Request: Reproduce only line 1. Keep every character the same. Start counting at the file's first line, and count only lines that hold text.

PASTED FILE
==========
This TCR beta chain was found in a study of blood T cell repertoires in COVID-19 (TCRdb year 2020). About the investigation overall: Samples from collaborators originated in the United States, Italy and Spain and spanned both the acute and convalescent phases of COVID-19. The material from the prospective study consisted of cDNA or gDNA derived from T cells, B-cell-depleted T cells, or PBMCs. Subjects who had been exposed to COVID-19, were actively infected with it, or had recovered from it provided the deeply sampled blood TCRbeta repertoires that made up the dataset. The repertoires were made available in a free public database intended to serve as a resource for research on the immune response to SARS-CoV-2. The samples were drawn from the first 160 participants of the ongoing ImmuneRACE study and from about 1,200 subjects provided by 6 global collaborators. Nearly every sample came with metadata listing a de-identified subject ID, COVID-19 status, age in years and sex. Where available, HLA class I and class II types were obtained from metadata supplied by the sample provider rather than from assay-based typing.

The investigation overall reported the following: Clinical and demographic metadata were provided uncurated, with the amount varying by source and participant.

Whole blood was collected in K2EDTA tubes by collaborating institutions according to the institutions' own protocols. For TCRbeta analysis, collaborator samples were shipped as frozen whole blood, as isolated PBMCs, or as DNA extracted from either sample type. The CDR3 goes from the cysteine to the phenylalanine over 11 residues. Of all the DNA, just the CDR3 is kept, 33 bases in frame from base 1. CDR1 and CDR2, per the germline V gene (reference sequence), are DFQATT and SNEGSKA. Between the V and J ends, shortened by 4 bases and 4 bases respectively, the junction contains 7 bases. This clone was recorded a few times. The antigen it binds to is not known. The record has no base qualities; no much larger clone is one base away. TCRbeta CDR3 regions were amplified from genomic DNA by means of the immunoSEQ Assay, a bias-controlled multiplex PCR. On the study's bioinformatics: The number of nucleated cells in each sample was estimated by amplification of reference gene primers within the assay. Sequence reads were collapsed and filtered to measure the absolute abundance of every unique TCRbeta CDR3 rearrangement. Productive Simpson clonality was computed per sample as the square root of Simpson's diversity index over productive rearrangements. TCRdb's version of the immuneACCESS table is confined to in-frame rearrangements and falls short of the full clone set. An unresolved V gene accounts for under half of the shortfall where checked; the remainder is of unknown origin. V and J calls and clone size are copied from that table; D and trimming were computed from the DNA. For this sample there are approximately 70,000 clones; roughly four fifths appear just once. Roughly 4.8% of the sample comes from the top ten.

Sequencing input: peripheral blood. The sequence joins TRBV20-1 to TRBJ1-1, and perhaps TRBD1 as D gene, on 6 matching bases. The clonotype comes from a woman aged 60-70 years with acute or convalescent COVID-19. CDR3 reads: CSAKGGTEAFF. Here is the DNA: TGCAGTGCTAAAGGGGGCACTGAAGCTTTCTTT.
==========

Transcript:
This TCR beta chain was found in a study of blood T cell repertoires in COVID-19 (TCRdb year 2020). About the investigation overall: Samples from collaborators originated in the United States, Italy and Spain and spanned both the acute and convalescent phases of COVID-19. The material from the prospective study consisted of cDNA or gDNA derived from T cells, B-cell-depleted T cells, or PBMCs. Subjects who had been exposed to COVID-19, were actively infected with it, or had recovered from it provided the deeply sampled blood TCRbeta repertoires that made up the dataset. The repertoires were made available in a free public database intended to serve as a resource for research on the immune response to SARS-CoV-2. The samples were drawn from the first 160 participants of the ongoing ImmuneRACE study and from about 1,200 subjects provided by 6 global collaborators. Nearly every sample came with metadata listing a de-identified subject ID, COVID-19 status, age in years and sex. Where available, HLA class I and class II types were obtained from metadata supplied by the sample provider rather than from assay-based typing.